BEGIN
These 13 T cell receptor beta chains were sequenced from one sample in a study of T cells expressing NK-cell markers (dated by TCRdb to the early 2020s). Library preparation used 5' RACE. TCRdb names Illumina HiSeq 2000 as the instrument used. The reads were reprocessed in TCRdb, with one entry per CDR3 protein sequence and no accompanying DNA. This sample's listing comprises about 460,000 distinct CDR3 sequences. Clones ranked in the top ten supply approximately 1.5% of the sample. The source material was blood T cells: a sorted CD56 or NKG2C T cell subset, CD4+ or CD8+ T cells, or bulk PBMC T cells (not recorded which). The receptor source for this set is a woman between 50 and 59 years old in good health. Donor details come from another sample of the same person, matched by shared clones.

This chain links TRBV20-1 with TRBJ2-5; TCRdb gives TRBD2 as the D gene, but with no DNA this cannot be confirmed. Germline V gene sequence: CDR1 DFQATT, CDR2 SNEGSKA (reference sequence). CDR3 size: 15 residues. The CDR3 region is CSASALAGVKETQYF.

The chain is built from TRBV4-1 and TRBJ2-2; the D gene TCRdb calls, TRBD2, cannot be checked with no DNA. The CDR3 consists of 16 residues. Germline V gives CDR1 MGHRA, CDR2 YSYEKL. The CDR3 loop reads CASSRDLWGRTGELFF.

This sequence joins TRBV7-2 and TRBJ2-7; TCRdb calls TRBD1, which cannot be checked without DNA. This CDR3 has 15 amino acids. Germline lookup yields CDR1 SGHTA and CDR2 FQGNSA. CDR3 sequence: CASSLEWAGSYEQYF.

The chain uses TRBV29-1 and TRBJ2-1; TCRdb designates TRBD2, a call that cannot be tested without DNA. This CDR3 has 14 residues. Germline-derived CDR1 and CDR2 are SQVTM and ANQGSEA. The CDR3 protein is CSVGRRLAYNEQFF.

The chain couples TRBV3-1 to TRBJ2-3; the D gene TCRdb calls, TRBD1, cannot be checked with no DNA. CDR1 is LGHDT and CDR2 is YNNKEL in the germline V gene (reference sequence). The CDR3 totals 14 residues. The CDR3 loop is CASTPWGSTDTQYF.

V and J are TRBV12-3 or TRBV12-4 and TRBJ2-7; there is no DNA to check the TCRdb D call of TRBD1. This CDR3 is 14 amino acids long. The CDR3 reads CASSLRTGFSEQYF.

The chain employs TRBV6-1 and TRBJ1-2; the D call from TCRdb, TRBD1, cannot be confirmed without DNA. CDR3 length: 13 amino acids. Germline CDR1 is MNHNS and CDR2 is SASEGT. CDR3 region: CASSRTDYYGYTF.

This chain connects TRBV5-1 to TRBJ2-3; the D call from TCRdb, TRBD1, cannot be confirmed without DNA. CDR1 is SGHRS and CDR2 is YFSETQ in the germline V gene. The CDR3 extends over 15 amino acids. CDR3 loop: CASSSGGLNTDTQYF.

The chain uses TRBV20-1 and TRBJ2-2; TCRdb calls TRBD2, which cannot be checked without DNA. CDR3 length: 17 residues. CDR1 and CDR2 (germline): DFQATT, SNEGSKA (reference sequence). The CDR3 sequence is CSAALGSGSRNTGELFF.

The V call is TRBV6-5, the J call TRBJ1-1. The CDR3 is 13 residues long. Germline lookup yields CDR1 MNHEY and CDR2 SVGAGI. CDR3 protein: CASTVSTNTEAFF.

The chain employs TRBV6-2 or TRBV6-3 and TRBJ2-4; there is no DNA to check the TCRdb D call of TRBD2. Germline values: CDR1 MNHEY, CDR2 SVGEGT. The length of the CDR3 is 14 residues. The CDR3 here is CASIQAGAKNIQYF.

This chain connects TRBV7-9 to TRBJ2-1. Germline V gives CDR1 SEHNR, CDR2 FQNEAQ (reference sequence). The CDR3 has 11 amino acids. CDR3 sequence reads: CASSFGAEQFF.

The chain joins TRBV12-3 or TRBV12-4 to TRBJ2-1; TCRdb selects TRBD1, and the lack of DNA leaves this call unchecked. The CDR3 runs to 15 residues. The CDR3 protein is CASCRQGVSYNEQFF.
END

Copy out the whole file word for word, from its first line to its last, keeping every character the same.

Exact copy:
These 13 T cell receptor beta chains were sequenced from one sample in a study of T cells expressing NK-cell markers (dated by TCRdb to the early 2020s). Library preparation used 5' RACE. TCRdb names Illumina HiSeq 2000 as the instrument used. The reads were reprocessed in TCRdb, with one entry per CDR3 protein sequence and no accompanying DNA. This sample's listing comprises about 460,000 distinct CDR3 sequences. Clones ranked in the top ten supply approximately 1.5% of the sample. The source material was blood T cells: a sorted CD56 or NKG2C T cell subset, CD4+ or CD8+ T cells, or bulk PBMC T cells (not recorded which). The receptor source for this set is a woman between 50 and 59 years old in good health. Donor details come from another sample of the same person, matched by shared clones.

This chain links TRBV20-1 with TRBJ2-5; TCRdb gives TRBD2 as the D gene, but with no DNA this cannot be confirmed. Germline V gene sequence: CDR1 DFQATT, CDR2 SNEGSKA (reference sequence). CDR3 size: 15 residues. The CDR3 region is CSASALAGVKETQYF.

The chain is built from TRBV4-1 and TRBJ2-2; the D gene TCRdb calls, TRBD2, cannot be checked with no DNA. The CDR3 consists of 16 residues. Germline V gives CDR1 MGHRA, CDR2 YSYEKL. The CDR3 loop reads CASSRDLWGRTGELFF.

This sequence joins TRBV7-2 and TRBJ2-7; TCRdb calls TRBD1, which cannot be checked without DNA. This CDR3 has 15 amino acids. Germline lookup yields CDR1 SGHTA and CDR2 FQGNSA. CDR3 sequence: CASSLEWAGSYEQYF.

The chain uses TRBV29-1 and TRBJ2-1; TCRdb designates TRBD2, a call that cannot be tested without DNA. This CDR3 has 14 residues. Germline-derived CDR1 and CDR2 are SQVTM and ANQGSEA. The CDR3 protein is CSVGRRLAYNEQFF.

The chain couples TRBV3-1 to TRBJ2-3; the D gene TCRdb calls, TRBD1, cannot be checked with no DNA. CDR1 is LGHDT and CDR2 is YNNKEL in the germline V gene (reference sequence). The CDR3 totals 14 residues. The CDR3 loop is CASTPWGSTDTQYF.

V and J are TRBV12-3 or TRBV12-4 and TRBJ2-7; there is no DNA to check the TCRdb D call of TRBD1. This CDR3 is 14 amino acids long. The CDR3 reads CASSLRTGFSEQYF.

The chain employs TRBV6-1 and TRBJ1-2; the D call from TCRdb, TRBD1, cannot be confirmed without DNA. CDR3 length: 13 amino acids. Germline CDR1 is MNHNS and CDR2 is SASEGT. CDR3 region: CASSRTDYYGYTF.

This chain connects TRBV5-1 to TRBJ2-3; the D call from TCRdb, TRBD1, cannot be confirmed without DNA. CDR1 is SGHRS and CDR2 is YFSETQ in the germline V gene. The CDR3 extends over 15 amino acids. CDR3 loop: CASSSGGLNTDTQYF.

The chain uses TRBV20-1 and TRBJ2-2; TCRdb calls TRBD2, which cannot be checked without DNA. CDR3 length: 17 residues. CDR1 and CDR2 (germline): DFQATT, SNEGSKA (reference sequence). The CDR3 sequence is CSAALGSGSRNTGELFF.

The V call is TRBV6-5, the J call TRBJ1-1. The CDR3 is 13 residues long. Germline lookup yields CDR1 MNHEY and CDR2 SVGAGI. CDR3 protein: CASTVSTNTEAFF.

The chain employs TRBV6-2 or TRBV6-3 and TRBJ2-4; there is no DNA to check the TCRdb D call of TRBD2. Germline values: CDR1 MNHEY, CDR2 SVGEGT. The length of the CDR3 is 14 residues. The CDR3 here is CASIQAGAKNIQYF.

This chain connects TRBV7-9 to TRBJ2-1. Germline V gives CDR1 SEHNR, CDR2 FQNEAQ (reference sequence). The CDR3 has 11 amino acids. CDR3 sequence reads: CASSFGAEQFF.

The chain joins TRBV12-3 or TRBV12-4 to TRBJ2-1; TCRdb selects TRBD1, and the lack of DNA leaves this call unchecked. The CDR3 runs to 15 residues. The CDR3 protein is CASCRQGVSYNEQFF.